The Alternatives to VDI and RDS
Fortunately, VDI and RDS aren’t your only options when it comes to keeping remote users integrated in the workplace. Virtual App Delivery (VAD) sidesteps the drawbacks associated with each approach by shifting the emphasis to apps, not desktops. With VAD, users are given access to the business-critical apps they need without the massive investment of resources required by VDI and RDS.
Cameyo takes the inherent benefits of VAD and makes them even more secure, more cost-effective and easier to use. Our Virtual Application Delivery solution enables companies like Klarahill to put apps in the hands of its users on the very first day of deployment. In Klarahill’s case, even though those users were running Chromebooks, they were still able to use the full-featured desktop versions of their core software, thanks to Cameyo’s secure browser-based platform. On top of that, Klarahill saved 85% in expenses compared to its prior VDI implementation while also enjoying peace of mind from Cameyo’s enhanced security.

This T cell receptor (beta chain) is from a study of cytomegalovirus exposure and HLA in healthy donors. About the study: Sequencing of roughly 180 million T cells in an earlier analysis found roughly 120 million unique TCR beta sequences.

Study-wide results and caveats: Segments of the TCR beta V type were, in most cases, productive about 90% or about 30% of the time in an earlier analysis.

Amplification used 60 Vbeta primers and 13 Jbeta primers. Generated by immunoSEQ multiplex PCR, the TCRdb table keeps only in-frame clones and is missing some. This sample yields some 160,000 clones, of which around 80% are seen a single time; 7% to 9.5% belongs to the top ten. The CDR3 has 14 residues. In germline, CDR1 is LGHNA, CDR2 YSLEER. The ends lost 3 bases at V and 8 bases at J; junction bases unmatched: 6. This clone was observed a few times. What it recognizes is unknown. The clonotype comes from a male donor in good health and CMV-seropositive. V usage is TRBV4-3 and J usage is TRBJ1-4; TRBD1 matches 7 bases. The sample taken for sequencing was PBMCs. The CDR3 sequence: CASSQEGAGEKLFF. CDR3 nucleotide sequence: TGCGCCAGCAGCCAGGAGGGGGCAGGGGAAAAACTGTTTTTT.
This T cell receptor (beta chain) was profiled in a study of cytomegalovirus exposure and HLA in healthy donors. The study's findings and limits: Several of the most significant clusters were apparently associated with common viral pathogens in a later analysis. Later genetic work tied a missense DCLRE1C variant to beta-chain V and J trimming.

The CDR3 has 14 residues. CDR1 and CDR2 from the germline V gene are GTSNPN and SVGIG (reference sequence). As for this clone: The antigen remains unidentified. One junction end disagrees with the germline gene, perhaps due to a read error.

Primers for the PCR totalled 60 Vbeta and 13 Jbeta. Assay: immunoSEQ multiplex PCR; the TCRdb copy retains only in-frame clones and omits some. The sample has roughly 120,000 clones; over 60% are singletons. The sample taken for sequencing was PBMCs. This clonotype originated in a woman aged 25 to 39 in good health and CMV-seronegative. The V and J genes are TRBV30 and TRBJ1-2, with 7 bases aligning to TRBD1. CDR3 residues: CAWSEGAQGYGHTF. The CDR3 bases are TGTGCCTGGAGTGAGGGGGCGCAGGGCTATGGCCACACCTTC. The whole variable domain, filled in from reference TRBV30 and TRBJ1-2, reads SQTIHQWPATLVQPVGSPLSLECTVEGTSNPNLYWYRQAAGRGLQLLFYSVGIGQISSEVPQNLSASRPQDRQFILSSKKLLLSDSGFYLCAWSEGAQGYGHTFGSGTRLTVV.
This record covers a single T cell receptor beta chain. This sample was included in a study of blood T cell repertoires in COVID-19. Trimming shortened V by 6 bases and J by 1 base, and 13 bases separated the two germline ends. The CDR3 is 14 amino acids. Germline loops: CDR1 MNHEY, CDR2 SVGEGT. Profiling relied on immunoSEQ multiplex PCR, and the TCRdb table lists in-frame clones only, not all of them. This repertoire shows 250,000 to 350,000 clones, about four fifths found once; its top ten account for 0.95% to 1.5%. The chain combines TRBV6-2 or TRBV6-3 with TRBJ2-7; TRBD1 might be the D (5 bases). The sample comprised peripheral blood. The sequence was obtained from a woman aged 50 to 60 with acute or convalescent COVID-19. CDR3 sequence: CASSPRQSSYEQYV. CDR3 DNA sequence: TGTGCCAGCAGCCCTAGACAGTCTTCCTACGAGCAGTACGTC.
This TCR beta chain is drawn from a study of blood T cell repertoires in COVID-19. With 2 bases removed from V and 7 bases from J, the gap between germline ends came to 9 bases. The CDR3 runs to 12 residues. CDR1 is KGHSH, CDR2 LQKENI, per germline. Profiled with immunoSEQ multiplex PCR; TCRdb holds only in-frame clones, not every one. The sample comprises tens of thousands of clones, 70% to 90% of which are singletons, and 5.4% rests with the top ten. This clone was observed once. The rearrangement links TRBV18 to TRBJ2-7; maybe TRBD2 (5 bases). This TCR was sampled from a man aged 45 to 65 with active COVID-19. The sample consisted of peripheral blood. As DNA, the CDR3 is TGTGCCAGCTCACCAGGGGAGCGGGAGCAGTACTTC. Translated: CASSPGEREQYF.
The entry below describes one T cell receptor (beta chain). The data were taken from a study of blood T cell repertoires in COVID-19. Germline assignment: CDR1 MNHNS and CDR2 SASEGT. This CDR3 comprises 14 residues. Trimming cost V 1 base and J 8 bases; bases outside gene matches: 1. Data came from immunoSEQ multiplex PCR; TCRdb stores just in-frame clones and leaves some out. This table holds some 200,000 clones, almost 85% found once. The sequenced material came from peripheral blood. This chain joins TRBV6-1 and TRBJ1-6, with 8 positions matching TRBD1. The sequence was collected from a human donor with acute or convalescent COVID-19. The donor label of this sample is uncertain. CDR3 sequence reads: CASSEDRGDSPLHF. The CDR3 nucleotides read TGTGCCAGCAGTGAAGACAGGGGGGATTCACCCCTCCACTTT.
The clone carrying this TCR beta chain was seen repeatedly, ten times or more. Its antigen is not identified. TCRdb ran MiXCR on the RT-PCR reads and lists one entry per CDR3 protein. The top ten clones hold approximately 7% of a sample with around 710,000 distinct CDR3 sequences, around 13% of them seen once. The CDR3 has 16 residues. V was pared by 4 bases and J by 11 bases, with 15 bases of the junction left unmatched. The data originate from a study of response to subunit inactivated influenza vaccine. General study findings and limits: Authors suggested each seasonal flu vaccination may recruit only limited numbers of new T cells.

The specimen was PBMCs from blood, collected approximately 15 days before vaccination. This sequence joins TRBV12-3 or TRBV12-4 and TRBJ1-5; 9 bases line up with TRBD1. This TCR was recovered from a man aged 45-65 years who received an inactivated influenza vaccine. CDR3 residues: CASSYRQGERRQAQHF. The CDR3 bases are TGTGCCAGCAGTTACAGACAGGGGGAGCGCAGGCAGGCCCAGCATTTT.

No wonder more and more companies are choosing VAD over desktop virtualization.
You’ll find Klarahill and many other Cameyo customer success stories among our case studies. And if you’d like to evaluate VAD as part of your due diligence before choosing one digital workspace strategy over another, be sure to sign up for a free trial of Cameyo or schedule a demo today.